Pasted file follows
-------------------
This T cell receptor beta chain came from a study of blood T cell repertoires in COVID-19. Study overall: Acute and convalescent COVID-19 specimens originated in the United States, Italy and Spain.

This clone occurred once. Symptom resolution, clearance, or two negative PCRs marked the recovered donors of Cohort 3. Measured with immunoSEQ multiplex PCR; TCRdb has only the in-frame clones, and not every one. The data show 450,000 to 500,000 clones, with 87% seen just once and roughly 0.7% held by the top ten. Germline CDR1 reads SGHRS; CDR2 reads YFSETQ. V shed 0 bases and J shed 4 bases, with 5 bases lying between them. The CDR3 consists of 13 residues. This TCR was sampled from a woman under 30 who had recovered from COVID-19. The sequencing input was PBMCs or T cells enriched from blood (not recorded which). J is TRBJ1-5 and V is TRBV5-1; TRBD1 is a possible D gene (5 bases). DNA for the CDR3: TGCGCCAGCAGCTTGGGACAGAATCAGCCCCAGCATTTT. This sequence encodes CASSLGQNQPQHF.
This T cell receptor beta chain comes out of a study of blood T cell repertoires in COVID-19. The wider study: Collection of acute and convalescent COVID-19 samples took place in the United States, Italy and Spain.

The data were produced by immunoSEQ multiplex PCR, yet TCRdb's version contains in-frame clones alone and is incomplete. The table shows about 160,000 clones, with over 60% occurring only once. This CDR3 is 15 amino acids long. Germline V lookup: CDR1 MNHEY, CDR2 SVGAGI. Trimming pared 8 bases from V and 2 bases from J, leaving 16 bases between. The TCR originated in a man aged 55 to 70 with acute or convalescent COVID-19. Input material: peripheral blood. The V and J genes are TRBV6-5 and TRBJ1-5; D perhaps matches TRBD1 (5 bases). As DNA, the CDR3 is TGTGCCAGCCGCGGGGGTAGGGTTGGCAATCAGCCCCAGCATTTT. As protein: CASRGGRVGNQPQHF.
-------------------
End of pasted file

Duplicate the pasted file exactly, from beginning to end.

This T cell receptor beta chain came from a study of blood T cell repertoires in COVID-19. Study overall: Acute and convalescent COVID-19 specimens originated in the United States, Italy and Spain.

This clone occurred once. Symptom resolution, clearance, or two negative PCRs marked the recovered donors of Cohort 3. Measured with immunoSEQ multiplex PCR; TCRdb has only the in-frame clones, and not every one. The data show 450,000 to 500,000 clones, with 87% seen just once and roughly 0.7% held by the top ten. Germline CDR1 reads SGHRS; CDR2 reads YFSETQ. V shed 0 bases and J shed 4 bases, with 5 bases lying between them. The CDR3 consists of 13 residues. This TCR was sampled from a woman under 30 who had recovered from COVID-19. The sequencing input was PBMCs or T cells enriched from blood (not recorded which). J is TRBJ1-5 and V is TRBV5-1; TRBD1 is a possible D gene (5 bases). DNA for the CDR3: TGCGCCAGCAGCTTGGGACAGAATCAGCCCCAGCATTTT. This sequence encodes CASSLGQNQPQHF.
This T cell receptor beta chain comes out of a study of blood T cell repertoires in COVID-19. The wider study: Collection of acute and convalescent COVID-19 samples took place in the United States, Italy and Spain.

The data were produced by immunoSEQ multiplex PCR, yet TCRdb's version contains in-frame clones alone and is incomplete. The table shows about 160,000 clones, with over 60% occurring only once. This CDR3 is 15 amino acids long. Germline V lookup: CDR1 MNHEY, CDR2 SVGAGI. Trimming pared 8 bases from V and 2 bases from J, leaving 16 bases between. The TCR originated in a man aged 55 to 70 with acute or convalescent COVID-19. Input material: peripheral blood. The V and J genes are TRBV6-5 and TRBJ1-5; D perhaps matches TRBD1 (5 bases). As DNA, the CDR3 is TGTGCCAGCCGCGGGGGTAGGGTTGGCAATCAGCCCCAGCATTTT. As protein: CASRGGRVGNQPQHF.